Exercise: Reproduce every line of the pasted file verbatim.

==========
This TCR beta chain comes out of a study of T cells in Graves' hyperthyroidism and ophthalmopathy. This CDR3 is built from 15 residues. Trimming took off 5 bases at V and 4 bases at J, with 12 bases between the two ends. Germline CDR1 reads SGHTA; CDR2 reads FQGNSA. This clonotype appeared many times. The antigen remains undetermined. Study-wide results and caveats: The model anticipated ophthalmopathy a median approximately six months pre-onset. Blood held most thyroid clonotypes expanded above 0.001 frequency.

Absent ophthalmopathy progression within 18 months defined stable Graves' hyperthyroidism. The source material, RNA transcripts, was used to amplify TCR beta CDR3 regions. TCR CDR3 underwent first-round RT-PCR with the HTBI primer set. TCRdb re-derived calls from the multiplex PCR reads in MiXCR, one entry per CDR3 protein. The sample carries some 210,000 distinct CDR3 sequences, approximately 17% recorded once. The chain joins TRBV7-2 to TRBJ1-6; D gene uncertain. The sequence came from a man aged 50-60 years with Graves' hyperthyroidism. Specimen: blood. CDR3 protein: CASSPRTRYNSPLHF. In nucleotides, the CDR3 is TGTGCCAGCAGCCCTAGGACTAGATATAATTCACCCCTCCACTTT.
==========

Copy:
This TCR beta chain comes out of a study of T cells in Graves' hyperthyroidism and ophthalmopathy. This CDR3 is built from 15 residues. Trimming took off 5 bases at V and 4 bases at J, with 12 bases between the two ends. Germline CDR1 reads SGHTA; CDR2 reads FQGNSA. This clonotype appeared many times. The antigen remains undetermined. Study-wide results and caveats: The model anticipated ophthalmopathy a median approximately six months pre-onset. Blood held most thyroid clonotypes expanded above 0.001 frequency.

Absent ophthalmopathy progression within 18 months defined stable Graves' hyperthyroidism. The source material, RNA transcripts, was used to amplify TCR beta CDR3 regions. TCR CDR3 underwent first-round RT-PCR with the HTBI primer set. TCRdb re-derived calls from the multiplex PCR reads in MiXCR, one entry per CDR3 protein. The sample carries some 210,000 distinct CDR3 sequences, approximately 17% recorded once. The chain joins TRBV7-2 to TRBJ1-6; D gene uncertain. The sequence came from a man aged 50-60 years with Graves' hyperthyroidism. Specimen: blood. CDR3 protein: CASSPRTRYNSPLHF. In nucleotides, the CDR3 is TGTGCCAGCAGCCCTAGGACTAGATATAATTCACCCCTCCACTTT.